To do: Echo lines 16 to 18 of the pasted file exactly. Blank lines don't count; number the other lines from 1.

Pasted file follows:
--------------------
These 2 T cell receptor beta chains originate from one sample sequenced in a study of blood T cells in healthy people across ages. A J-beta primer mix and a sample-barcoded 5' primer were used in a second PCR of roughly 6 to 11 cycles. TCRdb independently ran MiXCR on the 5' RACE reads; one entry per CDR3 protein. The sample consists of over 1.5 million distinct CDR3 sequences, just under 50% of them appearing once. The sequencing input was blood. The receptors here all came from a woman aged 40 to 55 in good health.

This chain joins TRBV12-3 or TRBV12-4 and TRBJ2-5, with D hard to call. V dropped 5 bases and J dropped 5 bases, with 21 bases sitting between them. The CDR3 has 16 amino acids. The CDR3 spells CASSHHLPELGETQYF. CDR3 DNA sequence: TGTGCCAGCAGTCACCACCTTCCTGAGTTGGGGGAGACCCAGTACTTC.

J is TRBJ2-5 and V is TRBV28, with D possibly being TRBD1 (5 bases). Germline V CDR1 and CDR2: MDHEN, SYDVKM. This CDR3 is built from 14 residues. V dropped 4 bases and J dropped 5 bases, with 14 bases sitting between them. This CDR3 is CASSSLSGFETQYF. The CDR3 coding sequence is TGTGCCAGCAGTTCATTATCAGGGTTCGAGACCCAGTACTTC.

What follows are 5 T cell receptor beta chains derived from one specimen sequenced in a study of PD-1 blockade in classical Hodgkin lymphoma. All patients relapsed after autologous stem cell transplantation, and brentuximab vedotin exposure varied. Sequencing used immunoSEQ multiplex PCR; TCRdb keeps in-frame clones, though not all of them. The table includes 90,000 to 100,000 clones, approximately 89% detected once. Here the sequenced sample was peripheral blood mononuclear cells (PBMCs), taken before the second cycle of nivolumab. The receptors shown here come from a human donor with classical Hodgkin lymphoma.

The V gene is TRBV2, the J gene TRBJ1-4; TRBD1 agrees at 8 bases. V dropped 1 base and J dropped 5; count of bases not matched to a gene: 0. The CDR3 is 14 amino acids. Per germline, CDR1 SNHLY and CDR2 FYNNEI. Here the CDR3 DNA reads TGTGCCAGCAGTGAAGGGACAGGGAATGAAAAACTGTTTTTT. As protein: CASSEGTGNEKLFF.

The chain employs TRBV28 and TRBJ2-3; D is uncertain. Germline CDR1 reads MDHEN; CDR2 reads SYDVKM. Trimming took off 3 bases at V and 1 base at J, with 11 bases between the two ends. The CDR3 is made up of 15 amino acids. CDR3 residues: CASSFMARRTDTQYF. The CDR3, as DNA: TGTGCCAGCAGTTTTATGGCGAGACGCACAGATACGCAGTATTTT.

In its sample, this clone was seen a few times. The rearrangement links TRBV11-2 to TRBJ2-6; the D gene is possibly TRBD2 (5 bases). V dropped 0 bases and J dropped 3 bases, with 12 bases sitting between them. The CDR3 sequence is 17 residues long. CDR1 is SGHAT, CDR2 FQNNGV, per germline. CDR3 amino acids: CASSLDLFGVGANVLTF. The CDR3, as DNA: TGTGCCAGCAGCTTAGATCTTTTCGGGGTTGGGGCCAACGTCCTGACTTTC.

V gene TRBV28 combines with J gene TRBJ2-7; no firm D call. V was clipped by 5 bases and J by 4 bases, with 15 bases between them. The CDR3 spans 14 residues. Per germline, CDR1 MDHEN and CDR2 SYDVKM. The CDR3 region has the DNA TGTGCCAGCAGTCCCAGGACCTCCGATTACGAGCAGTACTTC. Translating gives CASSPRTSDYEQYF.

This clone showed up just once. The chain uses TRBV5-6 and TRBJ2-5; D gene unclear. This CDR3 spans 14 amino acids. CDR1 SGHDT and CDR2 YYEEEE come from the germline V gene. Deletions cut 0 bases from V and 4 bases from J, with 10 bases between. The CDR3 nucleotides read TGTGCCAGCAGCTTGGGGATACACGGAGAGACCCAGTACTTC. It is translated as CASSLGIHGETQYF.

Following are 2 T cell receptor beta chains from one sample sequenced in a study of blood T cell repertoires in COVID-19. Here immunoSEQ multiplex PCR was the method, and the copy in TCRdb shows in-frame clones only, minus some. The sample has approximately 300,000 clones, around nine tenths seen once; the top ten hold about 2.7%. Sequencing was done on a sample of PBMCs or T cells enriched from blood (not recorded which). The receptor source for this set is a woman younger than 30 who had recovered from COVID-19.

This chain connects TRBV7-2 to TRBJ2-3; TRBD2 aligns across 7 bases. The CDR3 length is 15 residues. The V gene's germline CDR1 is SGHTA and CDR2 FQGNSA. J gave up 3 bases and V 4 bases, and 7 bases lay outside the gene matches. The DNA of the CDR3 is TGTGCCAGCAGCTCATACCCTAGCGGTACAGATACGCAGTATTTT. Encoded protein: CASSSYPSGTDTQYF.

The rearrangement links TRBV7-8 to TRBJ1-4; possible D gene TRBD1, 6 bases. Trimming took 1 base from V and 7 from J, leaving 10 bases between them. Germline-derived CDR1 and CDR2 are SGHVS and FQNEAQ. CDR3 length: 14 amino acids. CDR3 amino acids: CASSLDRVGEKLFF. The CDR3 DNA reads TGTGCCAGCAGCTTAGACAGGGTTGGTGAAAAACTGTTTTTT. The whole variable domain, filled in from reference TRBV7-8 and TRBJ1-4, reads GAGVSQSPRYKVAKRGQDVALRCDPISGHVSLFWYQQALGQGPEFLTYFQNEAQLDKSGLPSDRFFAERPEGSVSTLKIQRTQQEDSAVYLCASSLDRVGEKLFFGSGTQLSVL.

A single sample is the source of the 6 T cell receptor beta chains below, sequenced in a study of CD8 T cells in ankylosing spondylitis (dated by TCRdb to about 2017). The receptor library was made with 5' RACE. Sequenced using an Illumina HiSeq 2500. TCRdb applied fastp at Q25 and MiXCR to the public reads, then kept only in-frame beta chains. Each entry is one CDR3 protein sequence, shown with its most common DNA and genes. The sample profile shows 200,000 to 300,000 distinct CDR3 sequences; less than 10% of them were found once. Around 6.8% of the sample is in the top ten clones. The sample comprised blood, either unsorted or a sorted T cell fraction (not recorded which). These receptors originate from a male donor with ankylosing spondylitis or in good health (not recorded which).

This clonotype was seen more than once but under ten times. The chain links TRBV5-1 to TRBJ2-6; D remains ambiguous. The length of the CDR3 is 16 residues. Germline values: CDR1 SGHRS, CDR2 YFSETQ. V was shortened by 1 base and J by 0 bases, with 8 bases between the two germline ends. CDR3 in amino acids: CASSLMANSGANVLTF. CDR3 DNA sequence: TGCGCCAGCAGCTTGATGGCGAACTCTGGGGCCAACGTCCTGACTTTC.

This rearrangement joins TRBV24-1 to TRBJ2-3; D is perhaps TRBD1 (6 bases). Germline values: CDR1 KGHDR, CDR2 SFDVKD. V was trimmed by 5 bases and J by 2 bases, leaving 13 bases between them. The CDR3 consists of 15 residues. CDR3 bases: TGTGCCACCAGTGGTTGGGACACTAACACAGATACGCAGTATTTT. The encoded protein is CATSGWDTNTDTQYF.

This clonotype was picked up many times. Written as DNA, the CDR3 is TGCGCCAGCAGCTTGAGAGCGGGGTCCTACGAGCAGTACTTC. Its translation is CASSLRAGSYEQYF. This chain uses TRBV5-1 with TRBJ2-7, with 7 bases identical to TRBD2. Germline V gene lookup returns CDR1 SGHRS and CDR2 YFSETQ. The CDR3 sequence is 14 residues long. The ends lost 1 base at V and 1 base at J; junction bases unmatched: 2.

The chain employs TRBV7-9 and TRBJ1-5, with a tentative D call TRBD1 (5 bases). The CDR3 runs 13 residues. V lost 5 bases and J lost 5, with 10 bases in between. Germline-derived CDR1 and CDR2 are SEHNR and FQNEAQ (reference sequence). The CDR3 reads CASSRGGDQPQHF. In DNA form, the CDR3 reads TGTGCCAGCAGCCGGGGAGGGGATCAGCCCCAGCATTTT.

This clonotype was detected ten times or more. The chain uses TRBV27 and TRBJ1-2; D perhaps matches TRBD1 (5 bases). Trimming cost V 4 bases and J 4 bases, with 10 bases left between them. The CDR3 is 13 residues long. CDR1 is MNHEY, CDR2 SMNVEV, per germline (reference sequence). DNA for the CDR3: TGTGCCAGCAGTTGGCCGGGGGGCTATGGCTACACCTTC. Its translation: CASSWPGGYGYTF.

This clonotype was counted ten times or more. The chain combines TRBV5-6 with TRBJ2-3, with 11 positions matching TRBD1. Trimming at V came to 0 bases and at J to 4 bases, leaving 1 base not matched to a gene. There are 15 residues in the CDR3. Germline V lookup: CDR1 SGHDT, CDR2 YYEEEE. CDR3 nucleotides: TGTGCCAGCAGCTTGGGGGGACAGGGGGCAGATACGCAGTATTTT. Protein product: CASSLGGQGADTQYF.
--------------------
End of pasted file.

This clonotype was picked up many times. Written as DNA, the CDR3 is TGCGCCAGCAGCTTGAGAGCGGGGTCCTACGAGCAGTACTTC. Its translation is CASSLRAGSYEQYF. This chain uses TRBV5-1 with TRBJ2-7, with 7 bases identical to TRBD2. Germline V gene lookup returns CDR1 SGHRS and CDR2 YFSETQ. The CDR3 sequence is 14 residues long. The ends lost 1 base at V and 1 base at J; junction bases unmatched: 2.

The chain employs TRBV7-9 and TRBJ1-5, with a tentative D call TRBD1 (5 bases). The CDR3 runs 13 residues. V lost 5 bases and J lost 5, with 10 bases in between. Germline-derived CDR1 and CDR2 are SEHNR and FQNEAQ (reference sequence). The CDR3 reads CASSRGGDQPQHF. In DNA form, the CDR3 reads TGTGCCAGCAGCCGGGGAGGGGATCAGCCCCAGCATTTT.

This clonotype was detected ten times or more. The chain uses TRBV27 and TRBJ1-2; D perhaps matches TRBD1 (5 bases). Trimming cost V 4 bases and J 4 bases, with 10 bases left between them. The CDR3 is 13 residues long. CDR1 is MNHEY, CDR2 SMNVEV, per germline (reference sequence). DNA for the CDR3: TGTGCCAGCAGTTGGCCGGGGGGCTATGGCTACACCTTC. Its translation: CASSWPGGYGYTF.